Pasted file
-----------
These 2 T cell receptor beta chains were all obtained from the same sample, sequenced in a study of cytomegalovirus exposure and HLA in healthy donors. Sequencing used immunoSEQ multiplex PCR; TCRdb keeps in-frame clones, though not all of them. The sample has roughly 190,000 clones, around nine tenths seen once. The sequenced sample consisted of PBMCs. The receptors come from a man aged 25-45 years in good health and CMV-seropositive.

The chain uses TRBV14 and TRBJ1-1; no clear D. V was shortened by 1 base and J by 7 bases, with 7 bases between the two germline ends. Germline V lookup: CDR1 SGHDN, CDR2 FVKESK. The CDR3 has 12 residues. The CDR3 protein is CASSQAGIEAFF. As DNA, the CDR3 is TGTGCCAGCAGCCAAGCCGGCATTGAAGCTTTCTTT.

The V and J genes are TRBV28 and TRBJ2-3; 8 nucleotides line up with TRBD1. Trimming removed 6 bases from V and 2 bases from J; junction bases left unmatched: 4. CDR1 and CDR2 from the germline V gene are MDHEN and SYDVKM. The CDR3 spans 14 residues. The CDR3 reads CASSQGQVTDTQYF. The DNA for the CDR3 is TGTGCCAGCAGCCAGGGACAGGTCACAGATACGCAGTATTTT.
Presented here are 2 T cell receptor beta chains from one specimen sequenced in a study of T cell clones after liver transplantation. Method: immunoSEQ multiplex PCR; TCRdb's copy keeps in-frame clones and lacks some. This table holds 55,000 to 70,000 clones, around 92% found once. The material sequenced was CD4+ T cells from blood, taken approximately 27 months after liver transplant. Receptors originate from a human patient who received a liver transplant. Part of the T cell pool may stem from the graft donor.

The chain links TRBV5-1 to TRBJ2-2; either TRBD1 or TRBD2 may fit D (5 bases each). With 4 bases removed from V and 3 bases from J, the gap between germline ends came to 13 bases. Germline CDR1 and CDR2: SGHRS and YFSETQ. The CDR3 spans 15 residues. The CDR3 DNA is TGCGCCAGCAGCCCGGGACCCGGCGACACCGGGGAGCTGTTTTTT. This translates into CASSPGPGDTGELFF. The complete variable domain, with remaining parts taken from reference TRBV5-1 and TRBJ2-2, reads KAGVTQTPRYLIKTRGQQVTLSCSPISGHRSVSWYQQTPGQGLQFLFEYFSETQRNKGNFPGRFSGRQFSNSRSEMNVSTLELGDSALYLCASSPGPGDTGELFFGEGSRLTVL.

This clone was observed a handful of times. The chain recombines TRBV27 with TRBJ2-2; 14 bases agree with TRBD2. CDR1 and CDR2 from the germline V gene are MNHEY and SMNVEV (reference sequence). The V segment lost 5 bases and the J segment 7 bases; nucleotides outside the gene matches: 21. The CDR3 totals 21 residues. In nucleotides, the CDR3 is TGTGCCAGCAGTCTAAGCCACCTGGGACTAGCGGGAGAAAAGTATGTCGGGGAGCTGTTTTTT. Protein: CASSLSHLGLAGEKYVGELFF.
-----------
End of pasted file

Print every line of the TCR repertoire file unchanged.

These 2 T cell receptor beta chains were all obtained from the same sample, sequenced in a study of cytomegalovirus exposure and HLA in healthy donors. Sequencing used immunoSEQ multiplex PCR; TCRdb keeps in-frame clones, though not all of them. The sample has roughly 190,000 clones, around nine tenths seen once. The sequenced sample consisted of PBMCs. The receptors come from a man aged 25-45 years in good health and CMV-seropositive.

The chain uses TRBV14 and TRBJ1-1; no clear D. V was shortened by 1 base and J by 7 bases, with 7 bases between the two germline ends. Germline V lookup: CDR1 SGHDN, CDR2 FVKESK. The CDR3 has 12 residues. The CDR3 protein is CASSQAGIEAFF. As DNA, the CDR3 is TGTGCCAGCAGCCAAGCCGGCATTGAAGCTTTCTTT.

The V and J genes are TRBV28 and TRBJ2-3; 8 nucleotides line up with TRBD1. Trimming removed 6 bases from V and 2 bases from J; junction bases left unmatched: 4. CDR1 and CDR2 from the germline V gene are MDHEN and SYDVKM. The CDR3 spans 14 residues. The CDR3 reads CASSQGQVTDTQYF. The DNA for the CDR3 is TGTGCCAGCAGCCAGGGACAGGTCACAGATACGCAGTATTTT.
Presented here are 2 T cell receptor beta chains from one specimen sequenced in a study of T cell clones after liver transplantation. Method: immunoSEQ multiplex PCR; TCRdb's copy keeps in-frame clones and lacks some. This table holds 55,000 to 70,000 clones, around 92% found once. The material sequenced was CD4+ T cells from blood, taken approximately 27 months after liver transplant. Receptors originate from a human patient who received a liver transplant. Part of the T cell pool may stem from the graft donor.

The chain links TRBV5-1 to TRBJ2-2; either TRBD1 or TRBD2 may fit D (5 bases each). With 4 bases removed from V and 3 bases from J, the gap between germline ends came to 13 bases. Germline CDR1 and CDR2: SGHRS and YFSETQ. The CDR3 spans 15 residues. The CDR3 DNA is TGCGCCAGCAGCCCGGGACCCGGCGACACCGGGGAGCTGTTTTTT. This translates into CASSPGPGDTGELFF. The complete variable domain, with remaining parts taken from reference TRBV5-1 and TRBJ2-2, reads KAGVTQTPRYLIKTRGQQVTLSCSPISGHRSVSWYQQTPGQGLQFLFEYFSETQRNKGNFPGRFSGRQFSNSRSEMNVSTLELGDSALYLCASSPGPGDTGELFFGEGSRLTVL.

This clone was observed a handful of times. The chain recombines TRBV27 with TRBJ2-2; 14 bases agree with TRBD2. CDR1 and CDR2 from the germline V gene are MNHEY and SMNVEV (reference sequence). The V segment lost 5 bases and the J segment 7 bases; nucleotides outside the gene matches: 21. The CDR3 totals 21 residues. In nucleotides, the CDR3 is TGTGCCAGCAGTCTAAGCCACCTGGGACTAGCGGGAGAAAAGTATGTCGGGGAGCTGTTTTTT. Protein: CASSLSHLGLAGEKYVGELFF.